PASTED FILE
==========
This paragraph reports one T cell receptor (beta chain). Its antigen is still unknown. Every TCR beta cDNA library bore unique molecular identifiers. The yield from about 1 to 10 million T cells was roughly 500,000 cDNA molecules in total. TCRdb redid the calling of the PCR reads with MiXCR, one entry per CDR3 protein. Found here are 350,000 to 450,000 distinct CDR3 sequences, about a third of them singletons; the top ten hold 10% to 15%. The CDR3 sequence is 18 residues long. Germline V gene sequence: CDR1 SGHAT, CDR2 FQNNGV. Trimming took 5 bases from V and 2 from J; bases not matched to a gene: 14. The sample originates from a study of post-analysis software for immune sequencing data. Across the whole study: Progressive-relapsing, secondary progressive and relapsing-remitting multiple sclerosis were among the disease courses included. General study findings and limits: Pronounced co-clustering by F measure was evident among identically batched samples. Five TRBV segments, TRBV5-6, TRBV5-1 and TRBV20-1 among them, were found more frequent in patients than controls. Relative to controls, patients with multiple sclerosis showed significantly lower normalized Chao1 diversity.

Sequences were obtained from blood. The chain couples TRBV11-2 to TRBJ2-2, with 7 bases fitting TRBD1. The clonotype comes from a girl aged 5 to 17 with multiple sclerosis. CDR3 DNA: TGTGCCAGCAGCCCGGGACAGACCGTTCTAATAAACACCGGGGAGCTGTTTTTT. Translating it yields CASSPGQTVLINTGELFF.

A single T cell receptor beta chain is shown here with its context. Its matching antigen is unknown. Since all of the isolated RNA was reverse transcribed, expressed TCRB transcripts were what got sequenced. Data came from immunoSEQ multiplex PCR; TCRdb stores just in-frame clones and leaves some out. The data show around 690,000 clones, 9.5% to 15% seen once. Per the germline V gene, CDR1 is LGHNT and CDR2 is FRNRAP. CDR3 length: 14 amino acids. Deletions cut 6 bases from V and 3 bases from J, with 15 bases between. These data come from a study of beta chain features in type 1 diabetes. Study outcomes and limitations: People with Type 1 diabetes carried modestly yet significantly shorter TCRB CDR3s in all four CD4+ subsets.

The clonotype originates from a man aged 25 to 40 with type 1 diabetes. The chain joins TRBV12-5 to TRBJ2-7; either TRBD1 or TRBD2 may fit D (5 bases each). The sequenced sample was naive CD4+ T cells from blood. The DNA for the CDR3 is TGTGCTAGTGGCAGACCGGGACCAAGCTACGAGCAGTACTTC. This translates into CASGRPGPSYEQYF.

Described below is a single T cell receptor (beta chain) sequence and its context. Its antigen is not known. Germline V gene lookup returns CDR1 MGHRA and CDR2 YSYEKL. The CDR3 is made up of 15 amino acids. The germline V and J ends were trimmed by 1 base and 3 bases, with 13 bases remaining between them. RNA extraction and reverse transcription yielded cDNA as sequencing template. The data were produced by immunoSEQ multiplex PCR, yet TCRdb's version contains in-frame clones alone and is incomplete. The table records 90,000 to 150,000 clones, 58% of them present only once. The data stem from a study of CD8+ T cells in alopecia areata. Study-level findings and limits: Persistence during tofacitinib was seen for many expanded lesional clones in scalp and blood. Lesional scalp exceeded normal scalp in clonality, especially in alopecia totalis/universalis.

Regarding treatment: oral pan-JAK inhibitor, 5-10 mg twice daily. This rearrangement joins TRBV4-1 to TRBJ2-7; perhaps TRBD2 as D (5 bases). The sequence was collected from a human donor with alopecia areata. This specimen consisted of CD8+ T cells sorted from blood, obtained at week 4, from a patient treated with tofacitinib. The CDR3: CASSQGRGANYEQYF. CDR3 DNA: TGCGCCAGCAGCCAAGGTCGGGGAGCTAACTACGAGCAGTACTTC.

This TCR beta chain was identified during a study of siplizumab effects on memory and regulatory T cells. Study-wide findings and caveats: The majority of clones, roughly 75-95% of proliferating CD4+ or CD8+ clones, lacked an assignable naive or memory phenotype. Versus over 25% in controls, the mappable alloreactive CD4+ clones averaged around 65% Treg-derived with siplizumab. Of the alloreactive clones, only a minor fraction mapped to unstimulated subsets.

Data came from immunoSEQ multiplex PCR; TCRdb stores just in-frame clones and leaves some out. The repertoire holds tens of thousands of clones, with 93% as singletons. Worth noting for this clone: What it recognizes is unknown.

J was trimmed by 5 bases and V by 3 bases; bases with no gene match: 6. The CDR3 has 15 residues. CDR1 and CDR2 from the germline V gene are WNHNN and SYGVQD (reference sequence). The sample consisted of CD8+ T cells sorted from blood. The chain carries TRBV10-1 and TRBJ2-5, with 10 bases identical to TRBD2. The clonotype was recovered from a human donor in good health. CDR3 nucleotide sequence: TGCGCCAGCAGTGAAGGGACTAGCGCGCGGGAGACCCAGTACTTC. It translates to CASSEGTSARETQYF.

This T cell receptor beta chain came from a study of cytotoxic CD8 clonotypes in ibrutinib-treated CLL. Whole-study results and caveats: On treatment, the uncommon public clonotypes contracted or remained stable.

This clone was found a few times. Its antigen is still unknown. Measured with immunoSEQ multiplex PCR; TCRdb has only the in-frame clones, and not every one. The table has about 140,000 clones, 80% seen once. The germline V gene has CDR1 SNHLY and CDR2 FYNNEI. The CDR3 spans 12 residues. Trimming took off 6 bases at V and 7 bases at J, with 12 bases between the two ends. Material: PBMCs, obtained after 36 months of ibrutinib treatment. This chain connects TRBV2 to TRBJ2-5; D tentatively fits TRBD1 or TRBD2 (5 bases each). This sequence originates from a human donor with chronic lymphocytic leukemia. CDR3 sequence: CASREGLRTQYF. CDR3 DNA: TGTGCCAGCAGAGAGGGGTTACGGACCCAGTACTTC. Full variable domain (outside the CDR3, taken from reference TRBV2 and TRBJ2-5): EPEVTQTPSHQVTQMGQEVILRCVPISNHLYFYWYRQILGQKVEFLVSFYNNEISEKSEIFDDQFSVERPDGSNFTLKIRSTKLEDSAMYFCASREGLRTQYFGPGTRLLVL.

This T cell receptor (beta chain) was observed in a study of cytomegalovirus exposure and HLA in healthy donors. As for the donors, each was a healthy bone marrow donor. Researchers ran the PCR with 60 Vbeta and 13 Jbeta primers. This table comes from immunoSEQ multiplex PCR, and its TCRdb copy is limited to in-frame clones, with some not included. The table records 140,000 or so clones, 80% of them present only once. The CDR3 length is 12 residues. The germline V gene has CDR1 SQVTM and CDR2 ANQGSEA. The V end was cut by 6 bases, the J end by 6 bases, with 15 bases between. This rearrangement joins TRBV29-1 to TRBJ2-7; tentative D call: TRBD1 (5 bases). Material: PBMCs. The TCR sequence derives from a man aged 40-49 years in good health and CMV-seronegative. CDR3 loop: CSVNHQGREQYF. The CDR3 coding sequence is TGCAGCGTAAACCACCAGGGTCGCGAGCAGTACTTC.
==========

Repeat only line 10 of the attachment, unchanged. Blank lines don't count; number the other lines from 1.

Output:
This T cell receptor beta chain came from a study of cytotoxic CD8 clonotypes in ibrutinib-treated CLL. Whole-study results and caveats: On treatment, the uncommon public clonotypes contracted or remained stable.